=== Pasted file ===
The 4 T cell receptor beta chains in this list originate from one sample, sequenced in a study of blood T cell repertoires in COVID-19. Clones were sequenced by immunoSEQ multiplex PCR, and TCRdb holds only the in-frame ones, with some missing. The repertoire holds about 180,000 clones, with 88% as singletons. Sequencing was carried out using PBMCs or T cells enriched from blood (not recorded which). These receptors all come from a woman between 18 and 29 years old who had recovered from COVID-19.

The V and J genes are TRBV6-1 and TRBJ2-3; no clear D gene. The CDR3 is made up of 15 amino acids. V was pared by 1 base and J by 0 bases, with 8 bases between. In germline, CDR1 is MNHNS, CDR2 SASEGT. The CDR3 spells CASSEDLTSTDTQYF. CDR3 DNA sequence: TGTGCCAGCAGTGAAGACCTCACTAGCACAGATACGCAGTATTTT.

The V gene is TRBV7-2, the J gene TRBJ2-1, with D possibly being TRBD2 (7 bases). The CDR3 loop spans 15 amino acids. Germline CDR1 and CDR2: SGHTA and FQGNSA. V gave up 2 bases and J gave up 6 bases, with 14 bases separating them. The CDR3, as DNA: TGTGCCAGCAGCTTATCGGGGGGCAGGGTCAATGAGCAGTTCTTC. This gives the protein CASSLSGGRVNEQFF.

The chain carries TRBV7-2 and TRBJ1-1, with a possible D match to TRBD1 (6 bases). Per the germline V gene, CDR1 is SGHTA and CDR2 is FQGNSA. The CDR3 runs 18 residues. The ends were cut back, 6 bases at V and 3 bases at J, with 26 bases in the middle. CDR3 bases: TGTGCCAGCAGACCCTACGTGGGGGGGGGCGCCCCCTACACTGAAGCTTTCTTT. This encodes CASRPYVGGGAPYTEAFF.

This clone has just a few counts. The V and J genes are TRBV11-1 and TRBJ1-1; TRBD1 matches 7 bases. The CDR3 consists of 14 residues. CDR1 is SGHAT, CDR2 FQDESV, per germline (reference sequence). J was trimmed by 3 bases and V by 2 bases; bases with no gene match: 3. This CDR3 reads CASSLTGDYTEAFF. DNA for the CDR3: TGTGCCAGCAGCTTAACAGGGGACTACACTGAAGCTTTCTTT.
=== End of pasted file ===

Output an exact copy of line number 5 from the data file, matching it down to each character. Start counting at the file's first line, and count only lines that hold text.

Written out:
This clone has just a few counts. The V and J genes are TRBV11-1 and TRBJ1-1; TRBD1 matches 7 bases. The CDR3 consists of 14 residues. CDR1 is SGHAT, CDR2 FQDESV, per germline (reference sequence). J was trimmed by 3 bases and V by 2 bases; bases with no gene match: 3. This CDR3 reads CASSLTGDYTEAFF. DNA for the CDR3: TGTGCCAGCAGCTTAACAGGGGACTACACTGAAGCTTTCTTT.